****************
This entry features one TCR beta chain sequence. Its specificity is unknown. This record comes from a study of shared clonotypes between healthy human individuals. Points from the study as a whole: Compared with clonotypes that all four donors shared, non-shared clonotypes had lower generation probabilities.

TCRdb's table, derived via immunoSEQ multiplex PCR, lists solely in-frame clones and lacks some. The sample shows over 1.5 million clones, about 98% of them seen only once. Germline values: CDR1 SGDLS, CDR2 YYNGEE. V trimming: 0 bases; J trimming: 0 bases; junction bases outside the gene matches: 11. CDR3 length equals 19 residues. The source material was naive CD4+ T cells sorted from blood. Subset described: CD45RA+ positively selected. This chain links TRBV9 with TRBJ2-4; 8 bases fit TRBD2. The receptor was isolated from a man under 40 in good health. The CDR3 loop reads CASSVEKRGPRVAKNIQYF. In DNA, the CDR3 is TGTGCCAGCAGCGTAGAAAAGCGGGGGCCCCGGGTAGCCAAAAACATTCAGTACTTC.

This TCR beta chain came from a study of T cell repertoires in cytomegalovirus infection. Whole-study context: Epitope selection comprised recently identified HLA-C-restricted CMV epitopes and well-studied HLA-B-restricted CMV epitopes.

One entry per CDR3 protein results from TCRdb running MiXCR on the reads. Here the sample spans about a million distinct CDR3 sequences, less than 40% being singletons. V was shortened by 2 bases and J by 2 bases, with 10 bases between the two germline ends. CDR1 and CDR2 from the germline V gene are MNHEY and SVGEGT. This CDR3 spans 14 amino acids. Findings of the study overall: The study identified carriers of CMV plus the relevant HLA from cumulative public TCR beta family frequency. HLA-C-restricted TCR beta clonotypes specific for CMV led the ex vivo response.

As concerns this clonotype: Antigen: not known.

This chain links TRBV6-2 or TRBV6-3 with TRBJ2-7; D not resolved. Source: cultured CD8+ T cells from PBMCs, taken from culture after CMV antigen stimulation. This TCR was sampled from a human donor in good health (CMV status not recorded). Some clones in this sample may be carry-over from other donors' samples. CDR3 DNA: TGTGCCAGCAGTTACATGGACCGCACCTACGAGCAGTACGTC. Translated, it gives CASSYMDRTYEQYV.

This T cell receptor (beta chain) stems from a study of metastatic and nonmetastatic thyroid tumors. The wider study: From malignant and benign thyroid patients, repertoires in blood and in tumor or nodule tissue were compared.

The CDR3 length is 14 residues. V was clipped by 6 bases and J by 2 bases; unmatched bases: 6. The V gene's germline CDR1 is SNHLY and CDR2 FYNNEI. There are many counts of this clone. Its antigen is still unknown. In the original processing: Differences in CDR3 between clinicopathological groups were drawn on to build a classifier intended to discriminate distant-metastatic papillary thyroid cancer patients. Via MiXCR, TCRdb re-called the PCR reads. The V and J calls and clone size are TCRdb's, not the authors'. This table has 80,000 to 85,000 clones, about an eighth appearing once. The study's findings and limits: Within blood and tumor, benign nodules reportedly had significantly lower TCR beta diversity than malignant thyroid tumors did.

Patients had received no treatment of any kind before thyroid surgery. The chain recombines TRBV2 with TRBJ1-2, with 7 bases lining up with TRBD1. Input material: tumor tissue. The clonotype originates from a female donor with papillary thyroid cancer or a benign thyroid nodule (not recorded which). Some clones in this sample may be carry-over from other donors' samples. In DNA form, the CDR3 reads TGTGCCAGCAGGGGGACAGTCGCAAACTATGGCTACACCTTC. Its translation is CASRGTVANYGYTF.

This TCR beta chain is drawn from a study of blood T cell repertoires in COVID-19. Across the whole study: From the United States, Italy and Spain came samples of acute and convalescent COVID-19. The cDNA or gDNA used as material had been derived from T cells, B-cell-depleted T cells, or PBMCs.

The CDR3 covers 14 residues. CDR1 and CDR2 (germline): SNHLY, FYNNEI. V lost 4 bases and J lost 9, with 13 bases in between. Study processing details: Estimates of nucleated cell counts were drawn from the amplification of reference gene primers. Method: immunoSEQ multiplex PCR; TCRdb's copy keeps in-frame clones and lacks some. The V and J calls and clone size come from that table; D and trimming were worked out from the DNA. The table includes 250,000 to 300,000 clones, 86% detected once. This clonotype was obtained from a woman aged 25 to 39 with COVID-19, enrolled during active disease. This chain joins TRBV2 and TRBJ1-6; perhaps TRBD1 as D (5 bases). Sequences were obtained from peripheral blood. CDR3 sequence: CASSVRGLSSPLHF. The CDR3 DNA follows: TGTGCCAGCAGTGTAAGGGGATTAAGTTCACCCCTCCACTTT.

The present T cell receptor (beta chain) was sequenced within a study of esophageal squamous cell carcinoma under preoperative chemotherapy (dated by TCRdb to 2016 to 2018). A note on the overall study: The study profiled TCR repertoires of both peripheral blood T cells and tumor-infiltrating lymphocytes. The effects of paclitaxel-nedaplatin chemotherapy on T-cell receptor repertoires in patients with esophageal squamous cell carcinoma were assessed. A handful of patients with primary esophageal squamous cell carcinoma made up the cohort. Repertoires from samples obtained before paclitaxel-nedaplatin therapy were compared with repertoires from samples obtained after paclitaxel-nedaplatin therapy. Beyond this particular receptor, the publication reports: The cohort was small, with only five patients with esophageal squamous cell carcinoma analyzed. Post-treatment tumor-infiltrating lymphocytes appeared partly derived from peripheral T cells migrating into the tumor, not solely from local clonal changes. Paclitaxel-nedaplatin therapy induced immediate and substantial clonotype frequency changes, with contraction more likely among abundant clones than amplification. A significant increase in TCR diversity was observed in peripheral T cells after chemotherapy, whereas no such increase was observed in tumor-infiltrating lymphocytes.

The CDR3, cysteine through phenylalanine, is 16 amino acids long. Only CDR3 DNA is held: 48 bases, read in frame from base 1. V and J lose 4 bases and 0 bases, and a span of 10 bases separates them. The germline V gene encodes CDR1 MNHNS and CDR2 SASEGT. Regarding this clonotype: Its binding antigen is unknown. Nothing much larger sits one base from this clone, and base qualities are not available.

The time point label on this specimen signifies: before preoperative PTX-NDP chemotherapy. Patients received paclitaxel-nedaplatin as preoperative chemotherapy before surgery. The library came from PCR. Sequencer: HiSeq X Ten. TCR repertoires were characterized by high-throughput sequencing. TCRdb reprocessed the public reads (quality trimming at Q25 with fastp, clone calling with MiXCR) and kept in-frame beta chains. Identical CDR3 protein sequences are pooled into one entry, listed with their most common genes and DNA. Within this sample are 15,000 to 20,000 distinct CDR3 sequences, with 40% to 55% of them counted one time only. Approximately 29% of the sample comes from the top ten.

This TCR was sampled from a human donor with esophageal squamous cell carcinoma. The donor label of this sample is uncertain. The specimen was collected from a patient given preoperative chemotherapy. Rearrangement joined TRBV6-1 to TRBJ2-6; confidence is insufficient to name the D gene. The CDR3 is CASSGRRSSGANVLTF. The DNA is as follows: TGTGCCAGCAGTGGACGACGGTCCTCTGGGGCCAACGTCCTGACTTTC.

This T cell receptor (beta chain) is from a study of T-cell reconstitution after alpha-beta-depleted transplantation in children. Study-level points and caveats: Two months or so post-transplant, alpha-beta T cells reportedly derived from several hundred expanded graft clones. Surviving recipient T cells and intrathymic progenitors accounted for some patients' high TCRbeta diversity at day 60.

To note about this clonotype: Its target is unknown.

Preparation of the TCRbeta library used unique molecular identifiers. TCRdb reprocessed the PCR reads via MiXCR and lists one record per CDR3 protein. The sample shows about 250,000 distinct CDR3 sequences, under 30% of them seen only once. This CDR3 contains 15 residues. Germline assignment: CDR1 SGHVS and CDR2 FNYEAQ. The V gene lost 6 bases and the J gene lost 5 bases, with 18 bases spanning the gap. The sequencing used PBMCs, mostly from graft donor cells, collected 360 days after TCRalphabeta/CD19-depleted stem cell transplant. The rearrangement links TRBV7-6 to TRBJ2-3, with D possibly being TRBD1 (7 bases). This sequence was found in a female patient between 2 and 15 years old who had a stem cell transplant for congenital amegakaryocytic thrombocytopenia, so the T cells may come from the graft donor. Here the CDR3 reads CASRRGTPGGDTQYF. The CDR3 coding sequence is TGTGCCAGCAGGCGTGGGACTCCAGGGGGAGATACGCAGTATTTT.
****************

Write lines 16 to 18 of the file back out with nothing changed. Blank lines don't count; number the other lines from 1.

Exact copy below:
This T cell receptor (beta chain) is from a study of T-cell reconstitution after alpha-beta-depleted transplantation in children. Study-level points and caveats: Two months or so post-transplant, alpha-beta T cells reportedly derived from several hundred expanded graft clones. Surviving recipient T cells and intrathymic progenitors accounted for some patients' high TCRbeta diversity at day 60.

To note about this clonotype: Its target is unknown.

Preparation of the TCRbeta library used unique molecular identifiers. TCRdb reprocessed the PCR reads via MiXCR and lists one record per CDR3 protein. The sample shows about 250,000 distinct CDR3 sequences, under 30% of them seen only once. This CDR3 contains 15 residues. Germline assignment: CDR1 SGHVS and CDR2 FNYEAQ. The V gene lost 6 bases and the J gene lost 5 bases, with 18 bases spanning the gap. The sequencing used PBMCs, mostly from graft donor cells, collected 360 days after TCRalphabeta/CD19-depleted stem cell transplant. The rearrangement links TRBV7-6 to TRBJ2-3, with D possibly being TRBD1 (7 bases). This sequence was found in a female patient between 2 and 15 years old who had a stem cell transplant for congenital amegakaryocytic thrombocytopenia, so the T cells may come from the graft donor. Here the CDR3 reads CASRRGTPGGDTQYF. The CDR3 coding sequence is TGTGCCAGCAGGCGTGGGACTCCAGGGGGAGATACGCAGTATTTT.